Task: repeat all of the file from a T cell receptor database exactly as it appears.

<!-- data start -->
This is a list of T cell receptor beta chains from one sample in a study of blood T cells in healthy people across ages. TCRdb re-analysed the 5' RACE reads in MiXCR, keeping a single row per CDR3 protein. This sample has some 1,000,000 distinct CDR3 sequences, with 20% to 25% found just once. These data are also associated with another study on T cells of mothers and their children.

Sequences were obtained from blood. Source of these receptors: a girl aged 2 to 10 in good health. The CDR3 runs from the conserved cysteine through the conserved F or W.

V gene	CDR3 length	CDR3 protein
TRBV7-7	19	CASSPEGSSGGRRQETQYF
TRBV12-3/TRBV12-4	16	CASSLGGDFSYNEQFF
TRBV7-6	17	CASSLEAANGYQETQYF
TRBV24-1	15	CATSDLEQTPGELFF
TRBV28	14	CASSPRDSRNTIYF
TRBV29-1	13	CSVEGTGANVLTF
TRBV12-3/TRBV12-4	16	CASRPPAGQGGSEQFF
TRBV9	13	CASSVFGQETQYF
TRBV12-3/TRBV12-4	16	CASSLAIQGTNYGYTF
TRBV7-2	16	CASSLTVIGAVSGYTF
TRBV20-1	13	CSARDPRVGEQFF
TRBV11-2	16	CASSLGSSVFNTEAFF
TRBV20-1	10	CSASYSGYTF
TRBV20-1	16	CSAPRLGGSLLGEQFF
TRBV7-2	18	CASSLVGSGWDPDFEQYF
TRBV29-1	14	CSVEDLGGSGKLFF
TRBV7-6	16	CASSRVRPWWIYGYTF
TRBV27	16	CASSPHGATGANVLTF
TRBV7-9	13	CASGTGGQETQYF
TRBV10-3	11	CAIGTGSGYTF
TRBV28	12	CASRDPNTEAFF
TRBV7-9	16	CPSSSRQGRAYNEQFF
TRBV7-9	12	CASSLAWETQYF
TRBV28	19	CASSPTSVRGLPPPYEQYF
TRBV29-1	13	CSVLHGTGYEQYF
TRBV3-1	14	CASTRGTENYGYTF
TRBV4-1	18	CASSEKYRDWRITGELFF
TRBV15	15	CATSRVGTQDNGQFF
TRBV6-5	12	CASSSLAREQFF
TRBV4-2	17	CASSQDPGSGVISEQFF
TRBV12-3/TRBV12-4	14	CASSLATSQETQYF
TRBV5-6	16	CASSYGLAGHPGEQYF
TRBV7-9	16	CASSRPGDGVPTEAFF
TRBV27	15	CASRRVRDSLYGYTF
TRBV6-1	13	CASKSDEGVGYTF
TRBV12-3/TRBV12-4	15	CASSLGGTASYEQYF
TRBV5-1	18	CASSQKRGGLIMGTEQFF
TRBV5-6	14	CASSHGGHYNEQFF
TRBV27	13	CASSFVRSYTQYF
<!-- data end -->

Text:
This is a list of T cell receptor beta chains from one sample in a study of blood T cells in healthy people across ages. TCRdb re-analysed the 5' RACE reads in MiXCR, keeping a single row per CDR3 protein. This sample has some 1,000,000 distinct CDR3 sequences, with 20% to 25% found just once. These data are also associated with another study on T cells of mothers and their children.

Sequences were obtained from blood. Source of these receptors: a girl aged 2 to 10 in good health. The CDR3 runs from the conserved cysteine through the conserved F or W.

V gene	CDR3 length	CDR3 protein
TRBV7-7	19	CASSPEGSSGGRRQETQYF
TRBV12-3/TRBV12-4	16	CASSLGGDFSYNEQFF
TRBV7-6	17	CASSLEAANGYQETQYF
TRBV24-1	15	CATSDLEQTPGELFF
TRBV28	14	CASSPRDSRNTIYF
TRBV29-1	13	CSVEGTGANVLTF
TRBV12-3/TRBV12-4	16	CASRPPAGQGGSEQFF
TRBV9	13	CASSVFGQETQYF
TRBV12-3/TRBV12-4	16	CASSLAIQGTNYGYTF
TRBV7-2	16	CASSLTVIGAVSGYTF
TRBV20-1	13	CSARDPRVGEQFF
TRBV11-2	16	CASSLGSSVFNTEAFF
TRBV20-1	10	CSASYSGYTF
TRBV20-1	16	CSAPRLGGSLLGEQFF
TRBV7-2	18	CASSLVGSGWDPDFEQYF
TRBV29-1	14	CSVEDLGGSGKLFF
TRBV7-6	16	CASSRVRPWWIYGYTF
TRBV27	16	CASSPHGATGANVLTF
TRBV7-9	13	CASGTGGQETQYF
TRBV10-3	11	CAIGTGSGYTF
TRBV28	12	CASRDPNTEAFF
TRBV7-9	16	CPSSSRQGRAYNEQFF
TRBV7-9	12	CASSLAWETQYF
TRBV28	19	CASSPTSVRGLPPPYEQYF
TRBV29-1	13	CSVLHGTGYEQYF
TRBV3-1	14	CASTRGTENYGYTF
TRBV4-1	18	CASSEKYRDWRITGELFF
TRBV15	15	CATSRVGTQDNGQFF
TRBV6-5	12	CASSSLAREQFF
TRBV4-2	17	CASSQDPGSGVISEQFF
TRBV12-3/TRBV12-4	14	CASSLATSQETQYF
TRBV5-6	16	CASSYGLAGHPGEQYF
TRBV7-9	16	CASSRPGDGVPTEAFF
TRBV27	15	CASRRVRDSLYGYTF
TRBV6-1	13	CASKSDEGVGYTF
TRBV12-3/TRBV12-4	15	CASSLGGTASYEQYF
TRBV5-1	18	CASSQKRGGLIMGTEQFF
TRBV5-6	14	CASSHGGHYNEQFF
TRBV27	13	CASSFVRSYTQYF